The resistance movement in Egypt is moving along. There are obstacles. We are far from having united, powerful opposition, but we are getting there. Things may take many years to develop but are not linear. If it was just linear we would wait hundreds of years. But it is not. They can develop suddenly. The resistance movement has many political currents.

Some people are exploiting it for their political ends, for example the Muslim Brotherhood. We also see the effects of a movement living under police oppression and intimidation with lack of finance. But the arrests of Egyptian activists energised the movement, as did the resistance in Iraq and your movements in Britain.

I will mention the post workers’ strike to show the global connections. This is the core of the anti-globalisation movement. It is not simply dignity and wages of workers-it is also exposing the inequities and injustices of the capitalist system.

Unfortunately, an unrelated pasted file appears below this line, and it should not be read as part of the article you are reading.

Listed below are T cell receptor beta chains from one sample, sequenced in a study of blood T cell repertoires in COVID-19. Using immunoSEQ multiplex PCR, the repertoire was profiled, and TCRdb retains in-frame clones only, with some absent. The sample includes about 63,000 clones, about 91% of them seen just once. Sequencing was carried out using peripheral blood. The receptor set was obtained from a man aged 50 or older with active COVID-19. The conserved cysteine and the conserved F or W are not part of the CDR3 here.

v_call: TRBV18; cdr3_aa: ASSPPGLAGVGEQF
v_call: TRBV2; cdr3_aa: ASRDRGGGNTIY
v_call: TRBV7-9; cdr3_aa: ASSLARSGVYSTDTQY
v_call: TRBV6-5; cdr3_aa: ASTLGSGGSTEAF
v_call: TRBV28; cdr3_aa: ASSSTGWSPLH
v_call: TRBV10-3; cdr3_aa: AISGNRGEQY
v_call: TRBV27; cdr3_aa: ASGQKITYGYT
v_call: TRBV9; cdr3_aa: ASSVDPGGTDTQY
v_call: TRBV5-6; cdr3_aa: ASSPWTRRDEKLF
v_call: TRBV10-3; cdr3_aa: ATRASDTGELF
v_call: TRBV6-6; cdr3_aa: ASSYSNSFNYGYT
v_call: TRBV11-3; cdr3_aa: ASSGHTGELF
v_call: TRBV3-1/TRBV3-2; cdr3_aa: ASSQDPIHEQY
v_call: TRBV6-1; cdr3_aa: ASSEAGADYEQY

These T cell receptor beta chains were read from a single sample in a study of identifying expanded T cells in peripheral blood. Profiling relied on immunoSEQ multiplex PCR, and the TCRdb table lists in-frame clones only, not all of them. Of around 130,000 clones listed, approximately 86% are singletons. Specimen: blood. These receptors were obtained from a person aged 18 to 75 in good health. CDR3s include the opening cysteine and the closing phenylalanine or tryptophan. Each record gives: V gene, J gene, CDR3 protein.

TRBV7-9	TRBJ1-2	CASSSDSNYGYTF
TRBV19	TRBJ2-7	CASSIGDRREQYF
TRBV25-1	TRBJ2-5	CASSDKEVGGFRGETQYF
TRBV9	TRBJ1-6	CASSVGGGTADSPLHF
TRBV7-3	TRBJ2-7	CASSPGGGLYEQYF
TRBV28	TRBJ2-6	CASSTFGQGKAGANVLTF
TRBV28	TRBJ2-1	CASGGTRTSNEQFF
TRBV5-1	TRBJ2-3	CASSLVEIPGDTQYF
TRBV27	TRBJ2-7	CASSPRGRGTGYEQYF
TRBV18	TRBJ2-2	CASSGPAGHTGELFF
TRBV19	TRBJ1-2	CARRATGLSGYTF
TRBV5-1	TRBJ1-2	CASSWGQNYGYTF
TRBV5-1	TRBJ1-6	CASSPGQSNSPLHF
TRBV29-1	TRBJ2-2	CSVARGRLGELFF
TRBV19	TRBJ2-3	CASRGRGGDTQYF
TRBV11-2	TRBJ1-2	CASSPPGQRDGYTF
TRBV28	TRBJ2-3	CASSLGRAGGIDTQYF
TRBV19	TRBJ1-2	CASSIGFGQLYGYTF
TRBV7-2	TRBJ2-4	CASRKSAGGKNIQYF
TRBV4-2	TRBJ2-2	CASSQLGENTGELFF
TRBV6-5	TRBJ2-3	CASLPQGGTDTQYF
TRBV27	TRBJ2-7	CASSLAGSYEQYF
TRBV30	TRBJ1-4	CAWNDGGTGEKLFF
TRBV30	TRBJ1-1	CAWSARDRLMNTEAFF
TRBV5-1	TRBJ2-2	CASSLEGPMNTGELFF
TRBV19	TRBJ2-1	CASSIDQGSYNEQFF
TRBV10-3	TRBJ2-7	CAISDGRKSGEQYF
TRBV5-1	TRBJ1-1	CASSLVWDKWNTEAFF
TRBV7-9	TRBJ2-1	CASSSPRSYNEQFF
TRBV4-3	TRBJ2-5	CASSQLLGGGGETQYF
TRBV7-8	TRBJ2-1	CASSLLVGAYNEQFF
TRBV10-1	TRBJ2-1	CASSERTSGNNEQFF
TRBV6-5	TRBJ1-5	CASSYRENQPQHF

The intervention of British and US activists is welcome, but we oppose the interference of governments. They are liars. We are against our oppressive government. When I said that on television and publicly criticised Mubarak, I was arrested.

We refuse assistance from organisations funded abroad. These NGOs, under the umbrella of civil society, are tools of imperialism, whether they wish to be or not. This is not a conspiracy theory. If you look at the US funding agency called ‘National Endowment Democracy’ they say they were involved in covert operations in Eastern Europe. They mention CIA operations. They co-opt activists. I support civil rights, women’s rights, etc, but not under the umbrella of the NGOs.

We want a dynamic, well organised, well connected international movement against imperialist globalisation. Step one was taken with the first Cairo conference. The second conference will help. It launches a process, not a one-shot affair. One has to look at it this way. We are learning from each other-not just being polite. That is very important.

More on Cairo

The Cairo conference will take place in central Cairo on the weekend of 13-14 December. All sessions will be translated into English. To register for the conference write to Cairo Conference, Stop the War Coalition, PO Box 3739, London E5 8EJ.